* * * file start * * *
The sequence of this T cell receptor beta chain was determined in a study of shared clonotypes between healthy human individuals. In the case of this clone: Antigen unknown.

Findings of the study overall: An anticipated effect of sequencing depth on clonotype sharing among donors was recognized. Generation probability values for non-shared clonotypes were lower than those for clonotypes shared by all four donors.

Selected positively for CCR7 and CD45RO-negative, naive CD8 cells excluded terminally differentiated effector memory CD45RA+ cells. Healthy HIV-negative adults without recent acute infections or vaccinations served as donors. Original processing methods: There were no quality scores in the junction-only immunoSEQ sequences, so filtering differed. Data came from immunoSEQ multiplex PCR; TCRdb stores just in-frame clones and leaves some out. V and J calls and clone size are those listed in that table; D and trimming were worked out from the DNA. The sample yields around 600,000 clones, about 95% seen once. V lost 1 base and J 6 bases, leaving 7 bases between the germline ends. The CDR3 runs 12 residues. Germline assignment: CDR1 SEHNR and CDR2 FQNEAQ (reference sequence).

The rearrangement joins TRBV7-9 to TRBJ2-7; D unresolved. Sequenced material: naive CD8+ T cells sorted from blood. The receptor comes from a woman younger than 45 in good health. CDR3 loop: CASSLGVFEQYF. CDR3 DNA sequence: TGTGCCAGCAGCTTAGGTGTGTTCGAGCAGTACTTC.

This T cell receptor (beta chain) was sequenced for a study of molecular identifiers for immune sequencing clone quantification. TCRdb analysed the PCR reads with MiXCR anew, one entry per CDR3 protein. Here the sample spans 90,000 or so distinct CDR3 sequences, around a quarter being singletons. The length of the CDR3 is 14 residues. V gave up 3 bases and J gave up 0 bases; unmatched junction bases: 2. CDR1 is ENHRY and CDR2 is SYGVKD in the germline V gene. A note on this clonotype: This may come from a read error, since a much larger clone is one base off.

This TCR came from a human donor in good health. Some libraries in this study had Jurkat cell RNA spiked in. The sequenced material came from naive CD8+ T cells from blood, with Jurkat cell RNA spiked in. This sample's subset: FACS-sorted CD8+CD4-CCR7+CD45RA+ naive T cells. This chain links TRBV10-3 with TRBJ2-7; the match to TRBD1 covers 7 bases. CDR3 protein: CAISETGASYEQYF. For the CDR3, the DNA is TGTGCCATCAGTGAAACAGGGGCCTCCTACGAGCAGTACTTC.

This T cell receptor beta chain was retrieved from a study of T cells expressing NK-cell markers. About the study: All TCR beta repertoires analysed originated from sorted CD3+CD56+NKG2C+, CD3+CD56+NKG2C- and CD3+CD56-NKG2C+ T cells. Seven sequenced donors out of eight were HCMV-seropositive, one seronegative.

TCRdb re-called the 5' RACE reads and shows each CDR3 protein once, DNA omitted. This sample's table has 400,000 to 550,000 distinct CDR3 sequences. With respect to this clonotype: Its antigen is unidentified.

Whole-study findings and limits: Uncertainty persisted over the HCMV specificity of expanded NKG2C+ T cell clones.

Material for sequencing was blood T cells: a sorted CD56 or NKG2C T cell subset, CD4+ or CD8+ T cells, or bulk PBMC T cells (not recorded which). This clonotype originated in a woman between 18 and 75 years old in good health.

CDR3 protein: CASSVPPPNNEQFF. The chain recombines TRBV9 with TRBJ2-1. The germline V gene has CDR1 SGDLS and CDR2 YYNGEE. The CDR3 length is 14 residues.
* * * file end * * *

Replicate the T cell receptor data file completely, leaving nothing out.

The sequence of this T cell receptor beta chain was determined in a study of shared clonotypes between healthy human individuals. In the case of this clone: Antigen unknown.

Findings of the study overall: An anticipated effect of sequencing depth on clonotype sharing among donors was recognized. Generation probability values for non-shared clonotypes were lower than those for clonotypes shared by all four donors.

Selected positively for CCR7 and CD45RO-negative, naive CD8 cells excluded terminally differentiated effector memory CD45RA+ cells. Healthy HIV-negative adults without recent acute infections or vaccinations served as donors. Original processing methods: There were no quality scores in the junction-only immunoSEQ sequences, so filtering differed. Data came from immunoSEQ multiplex PCR; TCRdb stores just in-frame clones and leaves some out. V and J calls and clone size are those listed in that table; D and trimming were worked out from the DNA. The sample yields around 600,000 clones, about 95% seen once. V lost 1 base and J 6 bases, leaving 7 bases between the germline ends. The CDR3 runs 12 residues. Germline assignment: CDR1 SEHNR and CDR2 FQNEAQ (reference sequence).

The rearrangement joins TRBV7-9 to TRBJ2-7; D unresolved. Sequenced material: naive CD8+ T cells sorted from blood. The receptor comes from a woman younger than 45 in good health. CDR3 loop: CASSLGVFEQYF. CDR3 DNA sequence: TGTGCCAGCAGCTTAGGTGTGTTCGAGCAGTACTTC.

This T cell receptor (beta chain) was sequenced for a study of molecular identifiers for immune sequencing clone quantification. TCRdb analysed the PCR reads with MiXCR anew, one entry per CDR3 protein. Here the sample spans 90,000 or so distinct CDR3 sequences, around a quarter being singletons. The length of the CDR3 is 14 residues. V gave up 3 bases and J gave up 0 bases; unmatched junction bases: 2. CDR1 is ENHRY and CDR2 is SYGVKD in the germline V gene. A note on this clonotype: This may come from a read error, since a much larger clone is one base off.

This TCR came from a human donor in good health. Some libraries in this study had Jurkat cell RNA spiked in. The sequenced material came from naive CD8+ T cells from blood, with Jurkat cell RNA spiked in. This sample's subset: FACS-sorted CD8+CD4-CCR7+CD45RA+ naive T cells. This chain links TRBV10-3 with TRBJ2-7; the match to TRBD1 covers 7 bases. CDR3 protein: CAISETGASYEQYF. For the CDR3, the DNA is TGTGCCATCAGTGAAACAGGGGCCTCCTACGAGCAGTACTTC.

This T cell receptor beta chain was retrieved from a study of T cells expressing NK-cell markers. About the study: All TCR beta repertoires analysed originated from sorted CD3+CD56+NKG2C+, CD3+CD56+NKG2C- and CD3+CD56-NKG2C+ T cells. Seven sequenced donors out of eight were HCMV-seropositive, one seronegative.

TCRdb re-called the 5' RACE reads and shows each CDR3 protein once, DNA omitted. This sample's table has 400,000 to 550,000 distinct CDR3 sequences. With respect to this clonotype: Its antigen is unidentified.

Whole-study findings and limits: Uncertainty persisted over the HCMV specificity of expanded NKG2C+ T cell clones.

Material for sequencing was blood T cells: a sorted CD56 or NKG2C T cell subset, CD4+ or CD8+ T cells, or bulk PBMC T cells (not recorded which). This clonotype originated in a woman between 18 and 75 years old in good health.

CDR3 protein: CASSVPPPNNEQFF. The chain recombines TRBV9 with TRBJ2-1. The germline V gene has CDR1 SGDLS and CDR2 YYNGEE. The CDR3 length is 14 residues.